This must be a great oversight of the Bi­shop, not to say worse, when the very Fourth Head about Justification by Christ, of which he declares himself so well satisfied, Thrice confesses him to be Christ, viz. in the First, Third and Fourth Lines. Again, we call him Christ in the First Line of the Fifth Gospel Truth; likewise in the First and Fourth Lines of the Sixth we call him Christ: We do the same in the First and Fifth Lines of the Eighth, and in the First Line of our Tenth Gospel-Truth: How the Bishop came to miss in so Palpable a Point of Fact, in the Compass of one half side of a Sheet [Page 36] of Paper, I cannot Imagine, and am un­willing to Censure. Nor would I willingly think the Bishop so Trifling, as Well as Disingenious, as to Excuse himself herein, because we do not call the Word that took Flesh by the Name of Christ in that place, since the Bishop Repeats it from us, out of our aforesaid Fourth Head, about Justifica­tion by Christ, where we call him by the Name of Christ, as may be seen in the Se­cond and foregoing Paragraph of his Re­flexions. Besides, we have not Confessed his Name less than Nine times in that Pa­per. But if the Bishop could yet insist upon the word Christ not being in our Third Head, I say the Thing is there, though the Word be not. For what is Christ but the Word made Flesh, and who is the Word made Flesh but Jesus Christ? Again, who is the Beloved Son of God but Christ, and who else but Christ is the Beloved Son of God, and Only Begotten of the Father, full of Grace and full of Truth: For these High and Distinguishing Characters are to be found in That very Head of Doctrine, where the Bishop will not have us to acknowledge him to be Christ. So that unless a Corrupt and Sinful Person can be full of Grace and Truth, I wonder how the Bishop came to [Page 37] suppose a thing in our Name, so very Gross. But he proceeds in the same Paragraph. You acknowledge indeed he died for Sin, but you have not one Word of his Resurrection from the Dead, or of his Ascention into Heaven, which it may he proved some of you have expresly de­nied, saying, he is not ascended into Heaven, he is in us: With more to this Effect. I should be sorry to tax the Bishop here of Absurdity and Uncharitableness; but who can help it? For if Christ be not Risen, He is still in his Grave; He is no more. How then do we assert him to be a Propi­tiation, and the Light and Life of his Peo­ple? See Gospel Truth 3, 4, 5, and 6. Can that which is Dead Sanctifie and Justifie Believers? Can the Dead give us Grace and the Holy Spirit? Or have we not said so of Christ, that he is the Giver thereof? And if we have said so, must not the Bishop be Extreamly beside the business? His Uncharitabliness is as ob­vious, I will not say his Untruth; but I must pray him to Reflect a little better up­on what he has writ; for unless he would make us to mean the Grave, when we say that Wicked Men shall never come where Christ is gone, Gospel Truth 6, he must al­low that we acknowledge Christ to be in [Page 38] Heaven, and Consequently Ascended. What shall I say to his Story of some of our Friends, whom he makes to affirm that Christ is not ascended into Heaven, he is in us? Can it touch us, or should he have said it, and not have proved it? Is that fair and candid? Is it Charitable, Supposing it were true, which does not appear? Or is it Just to Insinuate it upon the People as Dubious? But let it be never so true, it can­not Conclude the People, if not the Act of the People, The Church of England has Doctors of very different Sentements; would the Bishop think it fair the Common Belief of the Church should thereby be con­cluded? It is true, and a great and Com­fortable Truth, that Christ is in us, accor­ding to 2 Cor. 13. 5. Gal. 2. 16. Col. 1. 26. 27. but not Confined to Man: He is not so there, as that he is no where else, and least of all that he is not in Heaven. For the Apostle tells us, Eph. 4. 10. that He Ascend­ed far above all Heavens, that he might fill all things; then he is in Man certainly. So that our asserting that Doctrine of the In­dwelling of Christ in Man, does not make void his being elsewhere because he is every where: Tho' in Heaven most Gloriously, without doubt, being there Glorified with [Page 39] the Glory that he had with the Father before [...]he World began. And they that Thus be­lieve in Christ cannot deny his being at God's Right Hand, which signifies, accor­ding to Scripture, Philip. 2, 9, 10, 11. the Highest Exaltation: Nor yet to be their Me­diator, for that is inseparable from his being their Propitiation. So that tho we did not dwell upon Points, but were Concise in our Expressions, yet whatever is Implied or is Im­plicable from any Assertion, Justice, as well as Charity always grants; and so wound the Bishop have done, had they been Up­permost in his Mind when his Pen ran so fast against us. I must own it was not writ for Criticks, but for such Readers as the Bishop says he was, or should have been, to wit, who Exercise Moderation, and Cha­rity; more of which, I hope he thinks as well as I, will do him no harm.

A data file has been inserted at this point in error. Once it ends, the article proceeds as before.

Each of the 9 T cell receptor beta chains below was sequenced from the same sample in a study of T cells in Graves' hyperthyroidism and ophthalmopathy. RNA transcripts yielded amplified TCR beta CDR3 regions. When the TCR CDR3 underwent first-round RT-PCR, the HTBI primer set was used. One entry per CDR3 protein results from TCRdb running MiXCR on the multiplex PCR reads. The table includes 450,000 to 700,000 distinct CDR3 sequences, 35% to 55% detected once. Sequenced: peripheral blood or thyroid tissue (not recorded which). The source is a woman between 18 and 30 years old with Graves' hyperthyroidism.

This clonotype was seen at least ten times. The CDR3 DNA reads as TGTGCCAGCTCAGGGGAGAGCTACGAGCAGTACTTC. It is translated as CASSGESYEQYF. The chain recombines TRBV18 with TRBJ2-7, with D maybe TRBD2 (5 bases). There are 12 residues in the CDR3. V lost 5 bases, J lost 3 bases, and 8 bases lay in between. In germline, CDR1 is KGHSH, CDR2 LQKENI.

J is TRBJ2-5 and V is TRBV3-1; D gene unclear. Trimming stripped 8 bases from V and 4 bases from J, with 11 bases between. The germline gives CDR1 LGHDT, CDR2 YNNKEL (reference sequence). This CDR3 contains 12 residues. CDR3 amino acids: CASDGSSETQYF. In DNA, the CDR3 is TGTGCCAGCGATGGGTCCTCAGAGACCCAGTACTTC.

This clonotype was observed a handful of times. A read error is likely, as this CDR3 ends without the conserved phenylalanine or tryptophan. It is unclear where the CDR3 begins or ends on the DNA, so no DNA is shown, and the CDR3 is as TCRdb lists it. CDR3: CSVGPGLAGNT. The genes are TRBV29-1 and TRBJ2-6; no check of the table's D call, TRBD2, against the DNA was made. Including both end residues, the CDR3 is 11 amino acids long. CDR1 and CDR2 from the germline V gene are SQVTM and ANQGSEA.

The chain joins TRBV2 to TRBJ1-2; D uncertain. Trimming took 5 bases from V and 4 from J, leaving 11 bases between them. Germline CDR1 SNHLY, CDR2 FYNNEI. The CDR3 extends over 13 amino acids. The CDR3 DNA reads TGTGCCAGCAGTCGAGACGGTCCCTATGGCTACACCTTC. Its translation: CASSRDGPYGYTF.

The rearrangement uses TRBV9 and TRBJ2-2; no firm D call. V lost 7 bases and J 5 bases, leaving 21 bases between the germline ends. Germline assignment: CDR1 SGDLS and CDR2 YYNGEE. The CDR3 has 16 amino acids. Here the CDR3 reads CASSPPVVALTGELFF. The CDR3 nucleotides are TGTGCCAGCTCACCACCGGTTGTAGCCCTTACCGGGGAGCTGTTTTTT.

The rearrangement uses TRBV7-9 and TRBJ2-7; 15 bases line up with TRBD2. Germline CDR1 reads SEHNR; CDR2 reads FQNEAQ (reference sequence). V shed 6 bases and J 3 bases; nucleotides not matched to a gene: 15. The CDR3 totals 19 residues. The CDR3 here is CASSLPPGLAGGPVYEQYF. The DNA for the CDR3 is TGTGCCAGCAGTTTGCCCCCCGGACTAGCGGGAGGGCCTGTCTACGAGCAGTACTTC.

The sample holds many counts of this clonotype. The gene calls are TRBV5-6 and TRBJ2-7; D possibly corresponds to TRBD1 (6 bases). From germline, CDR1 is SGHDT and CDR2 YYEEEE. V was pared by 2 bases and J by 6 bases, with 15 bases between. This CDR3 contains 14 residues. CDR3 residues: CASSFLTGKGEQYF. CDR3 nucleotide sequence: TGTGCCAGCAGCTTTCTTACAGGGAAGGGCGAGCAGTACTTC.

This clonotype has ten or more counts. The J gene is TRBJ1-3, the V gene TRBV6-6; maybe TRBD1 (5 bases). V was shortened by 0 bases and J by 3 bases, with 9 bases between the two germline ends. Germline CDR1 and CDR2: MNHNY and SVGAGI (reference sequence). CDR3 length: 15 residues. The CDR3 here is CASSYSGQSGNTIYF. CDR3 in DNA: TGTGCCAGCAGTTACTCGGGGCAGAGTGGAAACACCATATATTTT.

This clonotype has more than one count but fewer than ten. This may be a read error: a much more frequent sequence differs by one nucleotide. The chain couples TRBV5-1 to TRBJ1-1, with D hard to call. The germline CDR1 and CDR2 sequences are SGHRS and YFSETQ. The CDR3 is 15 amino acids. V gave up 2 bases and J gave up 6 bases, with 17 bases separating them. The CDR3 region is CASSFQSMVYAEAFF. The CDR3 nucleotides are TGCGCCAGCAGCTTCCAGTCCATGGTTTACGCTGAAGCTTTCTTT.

But it disturbs the Bishops that we have said nothing of Christ's coming to Judgment, nor of the end of the World, whether it be Dissolvable or Eternal. For the first, it is implied in our making all Men Accountable to God, for their Deeds done in the World. For the Other, it was not under our Con­sideration, being not objected to us. But they that say as much of Christian Doctrine [Page 40] as we have done in those Eleven Heads of our Paper, did never yet, that I have heard, believe the Eternity of this World, Heb. 1. 10, 11, 12.